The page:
Academic Medicine:
Cover Note

NAPS

CAELLEIGH, ADDEANE S.

Free Access

Napping may not be synonymous with summer afternoons but the two are certainly linked by tradition, habit, and the sheer pleasure of the practice. Of course, the same could be said for couch naps on weekend afternoons, or naps atop cool sheets in shuttered bedrooms, or grainy naps under beach umbrellas.

A few societies still have their days organized to include the siesta, that officially approved nap in the hottest part of the day. In much of the world, however, and especially in highly industrialized societies, naps are not socially acceptable. They are seen as a sign of laziness, and to admit to napping is to admit to weakness. But the reason for the strong pull of the afternoon nap lies deep in the brain--in the suprachiasmatic nuclei, a cluster of cells in the hypothalamus where the circadian clock regulates cycles of sleeping and waking. At the time approximately 12 hours from the deepest point of nighttime sleep, this regulator pushes the body to sleep again in the afternoon. A short sleep then gives energy, improves performance, and increases alertness. Even a ten-minute nap has been proven beneficial. Beyond these clearly productive virtues, however, are the well-attested pleasures of the nap, the relaxation and sense of “time out.”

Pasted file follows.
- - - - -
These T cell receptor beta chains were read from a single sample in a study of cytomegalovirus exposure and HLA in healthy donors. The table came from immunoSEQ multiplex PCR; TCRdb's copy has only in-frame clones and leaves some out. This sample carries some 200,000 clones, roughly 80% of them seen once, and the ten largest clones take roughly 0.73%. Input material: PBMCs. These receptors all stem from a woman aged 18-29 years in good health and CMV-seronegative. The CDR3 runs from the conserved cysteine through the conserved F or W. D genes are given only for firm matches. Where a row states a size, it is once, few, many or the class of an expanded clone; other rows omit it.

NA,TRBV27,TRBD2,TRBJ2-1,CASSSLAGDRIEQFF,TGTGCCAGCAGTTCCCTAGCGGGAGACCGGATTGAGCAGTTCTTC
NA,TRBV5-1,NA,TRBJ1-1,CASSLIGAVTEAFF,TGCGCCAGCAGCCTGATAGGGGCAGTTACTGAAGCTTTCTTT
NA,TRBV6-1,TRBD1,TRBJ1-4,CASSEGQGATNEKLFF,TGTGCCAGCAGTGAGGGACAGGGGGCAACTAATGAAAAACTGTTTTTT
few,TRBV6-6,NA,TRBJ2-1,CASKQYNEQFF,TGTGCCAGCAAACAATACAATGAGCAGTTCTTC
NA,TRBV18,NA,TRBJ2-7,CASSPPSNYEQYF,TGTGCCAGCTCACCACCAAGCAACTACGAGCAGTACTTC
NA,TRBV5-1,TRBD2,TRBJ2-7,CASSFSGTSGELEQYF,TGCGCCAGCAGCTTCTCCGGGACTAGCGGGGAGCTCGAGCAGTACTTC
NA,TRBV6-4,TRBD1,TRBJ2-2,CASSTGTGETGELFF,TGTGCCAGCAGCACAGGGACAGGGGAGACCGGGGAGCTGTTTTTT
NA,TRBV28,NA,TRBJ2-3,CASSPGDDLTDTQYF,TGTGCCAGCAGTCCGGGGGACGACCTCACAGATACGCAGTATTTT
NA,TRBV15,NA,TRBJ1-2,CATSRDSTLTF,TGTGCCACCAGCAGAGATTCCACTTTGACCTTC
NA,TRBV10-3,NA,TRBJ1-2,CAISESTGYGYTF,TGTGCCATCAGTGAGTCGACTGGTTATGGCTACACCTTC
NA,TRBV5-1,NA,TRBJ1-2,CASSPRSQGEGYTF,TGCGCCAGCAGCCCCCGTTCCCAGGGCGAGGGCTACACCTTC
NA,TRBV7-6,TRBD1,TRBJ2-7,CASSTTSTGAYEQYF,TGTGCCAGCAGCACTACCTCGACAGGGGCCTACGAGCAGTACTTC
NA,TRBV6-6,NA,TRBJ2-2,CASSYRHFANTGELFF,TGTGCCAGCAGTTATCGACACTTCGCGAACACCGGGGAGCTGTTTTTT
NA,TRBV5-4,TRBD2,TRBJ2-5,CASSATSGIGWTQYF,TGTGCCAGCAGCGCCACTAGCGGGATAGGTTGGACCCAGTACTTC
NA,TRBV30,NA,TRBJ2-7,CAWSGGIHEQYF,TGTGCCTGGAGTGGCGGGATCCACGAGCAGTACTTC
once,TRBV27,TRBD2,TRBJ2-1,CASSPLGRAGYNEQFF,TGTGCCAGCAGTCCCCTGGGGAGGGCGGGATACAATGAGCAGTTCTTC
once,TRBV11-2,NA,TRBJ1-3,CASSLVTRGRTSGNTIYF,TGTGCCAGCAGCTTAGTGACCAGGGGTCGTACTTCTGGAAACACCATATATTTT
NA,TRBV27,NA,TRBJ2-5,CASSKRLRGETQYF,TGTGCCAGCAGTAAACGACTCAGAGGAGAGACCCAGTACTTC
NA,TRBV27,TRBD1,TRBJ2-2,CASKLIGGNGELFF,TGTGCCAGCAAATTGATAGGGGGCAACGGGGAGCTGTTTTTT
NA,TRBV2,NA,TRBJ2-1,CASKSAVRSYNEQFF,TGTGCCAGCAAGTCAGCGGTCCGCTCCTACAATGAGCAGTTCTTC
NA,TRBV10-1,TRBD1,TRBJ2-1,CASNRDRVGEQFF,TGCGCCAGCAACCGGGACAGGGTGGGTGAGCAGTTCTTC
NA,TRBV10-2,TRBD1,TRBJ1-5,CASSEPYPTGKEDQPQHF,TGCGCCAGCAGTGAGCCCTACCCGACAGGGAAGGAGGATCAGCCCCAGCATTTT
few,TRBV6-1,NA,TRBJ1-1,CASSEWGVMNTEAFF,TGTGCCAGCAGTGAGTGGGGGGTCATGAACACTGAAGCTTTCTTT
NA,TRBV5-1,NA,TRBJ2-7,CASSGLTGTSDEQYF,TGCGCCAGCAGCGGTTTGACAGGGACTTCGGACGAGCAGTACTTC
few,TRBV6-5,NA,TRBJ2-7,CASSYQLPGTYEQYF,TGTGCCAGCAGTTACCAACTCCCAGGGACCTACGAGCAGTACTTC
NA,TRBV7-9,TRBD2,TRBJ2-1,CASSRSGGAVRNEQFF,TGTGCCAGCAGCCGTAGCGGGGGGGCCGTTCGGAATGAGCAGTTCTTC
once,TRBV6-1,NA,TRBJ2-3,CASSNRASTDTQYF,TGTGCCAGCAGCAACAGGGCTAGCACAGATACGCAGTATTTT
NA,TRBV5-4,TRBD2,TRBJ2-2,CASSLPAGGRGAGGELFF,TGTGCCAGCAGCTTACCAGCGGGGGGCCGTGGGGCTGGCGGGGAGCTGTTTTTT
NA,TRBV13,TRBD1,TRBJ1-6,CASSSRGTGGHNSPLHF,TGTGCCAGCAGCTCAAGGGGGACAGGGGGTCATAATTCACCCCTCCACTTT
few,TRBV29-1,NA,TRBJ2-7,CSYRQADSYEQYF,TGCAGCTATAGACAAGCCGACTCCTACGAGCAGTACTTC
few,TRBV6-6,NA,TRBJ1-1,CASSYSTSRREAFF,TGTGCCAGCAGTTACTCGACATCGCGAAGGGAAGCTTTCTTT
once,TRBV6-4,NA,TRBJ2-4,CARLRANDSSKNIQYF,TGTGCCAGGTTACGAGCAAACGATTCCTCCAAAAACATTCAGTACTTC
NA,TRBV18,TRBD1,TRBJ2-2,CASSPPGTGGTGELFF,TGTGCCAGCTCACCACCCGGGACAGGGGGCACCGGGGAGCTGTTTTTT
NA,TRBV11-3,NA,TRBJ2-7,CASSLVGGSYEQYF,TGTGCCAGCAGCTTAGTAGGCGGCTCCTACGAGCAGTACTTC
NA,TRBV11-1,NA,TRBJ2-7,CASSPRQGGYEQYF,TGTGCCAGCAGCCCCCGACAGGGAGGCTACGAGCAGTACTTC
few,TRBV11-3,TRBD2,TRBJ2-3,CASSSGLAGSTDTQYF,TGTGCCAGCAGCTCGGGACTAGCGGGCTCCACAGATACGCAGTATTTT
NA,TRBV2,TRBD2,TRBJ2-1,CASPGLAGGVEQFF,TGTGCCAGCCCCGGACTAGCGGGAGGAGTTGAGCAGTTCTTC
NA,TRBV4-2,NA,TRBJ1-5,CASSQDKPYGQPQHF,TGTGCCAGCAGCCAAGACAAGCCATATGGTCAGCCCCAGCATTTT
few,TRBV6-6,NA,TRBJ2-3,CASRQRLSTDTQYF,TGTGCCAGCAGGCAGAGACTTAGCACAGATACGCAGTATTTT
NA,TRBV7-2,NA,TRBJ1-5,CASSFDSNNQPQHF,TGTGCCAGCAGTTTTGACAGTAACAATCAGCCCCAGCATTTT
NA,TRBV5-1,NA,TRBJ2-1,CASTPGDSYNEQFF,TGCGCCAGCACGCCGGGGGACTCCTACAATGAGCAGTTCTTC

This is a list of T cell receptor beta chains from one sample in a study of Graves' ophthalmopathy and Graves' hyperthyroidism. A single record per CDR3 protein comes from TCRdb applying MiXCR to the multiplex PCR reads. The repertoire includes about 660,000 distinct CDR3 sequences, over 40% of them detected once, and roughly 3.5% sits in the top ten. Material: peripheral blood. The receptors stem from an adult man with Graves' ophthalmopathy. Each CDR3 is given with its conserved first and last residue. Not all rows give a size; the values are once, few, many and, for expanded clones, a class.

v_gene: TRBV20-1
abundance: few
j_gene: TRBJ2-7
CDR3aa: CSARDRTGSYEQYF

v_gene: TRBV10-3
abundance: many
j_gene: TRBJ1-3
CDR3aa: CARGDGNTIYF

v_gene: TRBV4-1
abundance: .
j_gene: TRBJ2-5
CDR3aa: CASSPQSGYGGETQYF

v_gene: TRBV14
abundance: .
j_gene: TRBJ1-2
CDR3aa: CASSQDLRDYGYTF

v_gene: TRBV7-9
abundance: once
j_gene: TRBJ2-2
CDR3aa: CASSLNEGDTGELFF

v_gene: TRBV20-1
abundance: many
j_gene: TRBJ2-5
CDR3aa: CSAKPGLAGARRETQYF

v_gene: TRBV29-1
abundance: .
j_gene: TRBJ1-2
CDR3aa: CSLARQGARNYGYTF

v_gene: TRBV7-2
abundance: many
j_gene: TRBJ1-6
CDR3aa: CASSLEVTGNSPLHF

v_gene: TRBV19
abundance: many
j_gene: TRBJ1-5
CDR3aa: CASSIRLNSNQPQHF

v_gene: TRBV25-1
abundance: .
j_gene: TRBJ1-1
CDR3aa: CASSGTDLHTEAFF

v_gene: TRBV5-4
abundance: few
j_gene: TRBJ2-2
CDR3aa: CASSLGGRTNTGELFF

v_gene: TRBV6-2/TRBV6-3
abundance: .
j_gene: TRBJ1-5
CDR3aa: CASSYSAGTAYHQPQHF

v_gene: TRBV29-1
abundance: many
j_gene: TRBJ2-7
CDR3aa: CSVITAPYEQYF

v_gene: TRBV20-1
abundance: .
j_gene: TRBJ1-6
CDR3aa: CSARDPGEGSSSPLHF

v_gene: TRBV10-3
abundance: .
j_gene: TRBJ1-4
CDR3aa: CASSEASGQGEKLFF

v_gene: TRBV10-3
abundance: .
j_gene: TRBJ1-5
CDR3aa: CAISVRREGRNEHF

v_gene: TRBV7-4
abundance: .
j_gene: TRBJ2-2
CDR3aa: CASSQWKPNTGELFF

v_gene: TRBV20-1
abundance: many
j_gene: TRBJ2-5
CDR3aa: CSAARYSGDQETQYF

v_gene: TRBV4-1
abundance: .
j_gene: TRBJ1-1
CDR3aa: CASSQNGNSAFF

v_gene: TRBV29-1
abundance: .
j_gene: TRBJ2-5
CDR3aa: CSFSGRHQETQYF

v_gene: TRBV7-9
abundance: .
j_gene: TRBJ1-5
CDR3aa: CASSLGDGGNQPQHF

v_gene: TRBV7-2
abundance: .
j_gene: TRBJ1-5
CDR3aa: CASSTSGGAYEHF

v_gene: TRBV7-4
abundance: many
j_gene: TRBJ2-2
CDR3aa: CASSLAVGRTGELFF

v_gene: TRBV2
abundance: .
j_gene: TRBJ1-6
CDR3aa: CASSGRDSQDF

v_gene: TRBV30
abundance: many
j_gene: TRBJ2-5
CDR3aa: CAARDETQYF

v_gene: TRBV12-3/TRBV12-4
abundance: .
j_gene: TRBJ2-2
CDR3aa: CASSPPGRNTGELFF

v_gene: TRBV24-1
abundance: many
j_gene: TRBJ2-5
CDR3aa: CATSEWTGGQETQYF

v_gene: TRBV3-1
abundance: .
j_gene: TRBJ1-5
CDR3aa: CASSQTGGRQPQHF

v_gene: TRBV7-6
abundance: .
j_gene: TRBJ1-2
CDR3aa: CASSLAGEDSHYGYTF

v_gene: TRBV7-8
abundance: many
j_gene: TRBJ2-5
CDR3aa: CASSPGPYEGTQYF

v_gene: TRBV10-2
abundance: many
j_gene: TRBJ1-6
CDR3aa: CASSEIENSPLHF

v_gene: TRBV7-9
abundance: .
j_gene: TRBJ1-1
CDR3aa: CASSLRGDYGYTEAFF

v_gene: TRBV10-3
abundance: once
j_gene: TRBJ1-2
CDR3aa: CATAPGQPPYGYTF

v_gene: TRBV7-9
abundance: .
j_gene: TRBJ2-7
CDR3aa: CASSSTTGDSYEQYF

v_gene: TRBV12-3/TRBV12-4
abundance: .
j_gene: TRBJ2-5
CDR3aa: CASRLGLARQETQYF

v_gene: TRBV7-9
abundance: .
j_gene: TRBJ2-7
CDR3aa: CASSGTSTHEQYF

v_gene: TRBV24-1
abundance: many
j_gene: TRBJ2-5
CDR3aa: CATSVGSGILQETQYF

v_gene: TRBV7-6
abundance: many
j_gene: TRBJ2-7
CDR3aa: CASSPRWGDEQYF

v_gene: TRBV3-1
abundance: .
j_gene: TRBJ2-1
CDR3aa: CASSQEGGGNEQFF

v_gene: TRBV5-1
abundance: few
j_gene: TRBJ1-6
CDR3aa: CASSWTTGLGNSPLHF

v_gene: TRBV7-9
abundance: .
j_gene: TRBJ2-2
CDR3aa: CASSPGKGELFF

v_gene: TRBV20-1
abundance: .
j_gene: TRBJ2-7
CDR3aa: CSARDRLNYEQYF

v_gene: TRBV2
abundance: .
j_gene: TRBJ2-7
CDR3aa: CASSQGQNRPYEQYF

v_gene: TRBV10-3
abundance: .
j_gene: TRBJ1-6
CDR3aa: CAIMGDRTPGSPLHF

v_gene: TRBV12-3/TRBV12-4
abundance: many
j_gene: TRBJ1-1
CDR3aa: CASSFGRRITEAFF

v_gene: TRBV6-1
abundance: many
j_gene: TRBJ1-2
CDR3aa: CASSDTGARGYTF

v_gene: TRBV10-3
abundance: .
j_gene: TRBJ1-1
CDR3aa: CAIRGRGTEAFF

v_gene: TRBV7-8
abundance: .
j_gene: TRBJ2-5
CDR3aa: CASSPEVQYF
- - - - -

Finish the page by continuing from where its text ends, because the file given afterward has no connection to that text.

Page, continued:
Sleeping and waking are naturally linked to daylight. Industrialization, however, has pushed back the night, with electric light making the 24-hour day not only possible but now common, and with jet travel mixing day and night. Night shifts, midnight supermarkets, late-night TV, and all the rest of well-lighted life has shrunk the time that people sleep. The result may be that most adults now get less sleep than they need, and some sleep so little that they are a danger to themselves and others at work and driving their cars. Some organizations, such as those responsible for airline pilots, police officers, and health professionals, have begun to take naps seriously--either because the naps may be a sign that their employees are sleep-deprived, or because they may improve the well-being and performance of even the rested. While officially approved naps at the office desk or in the new “nap rooms” may not reproduce the pleasure of drifting off in a hammock in the back yard, the restorative effect can be just as great.

© 2000 Association of American Medical Colleges

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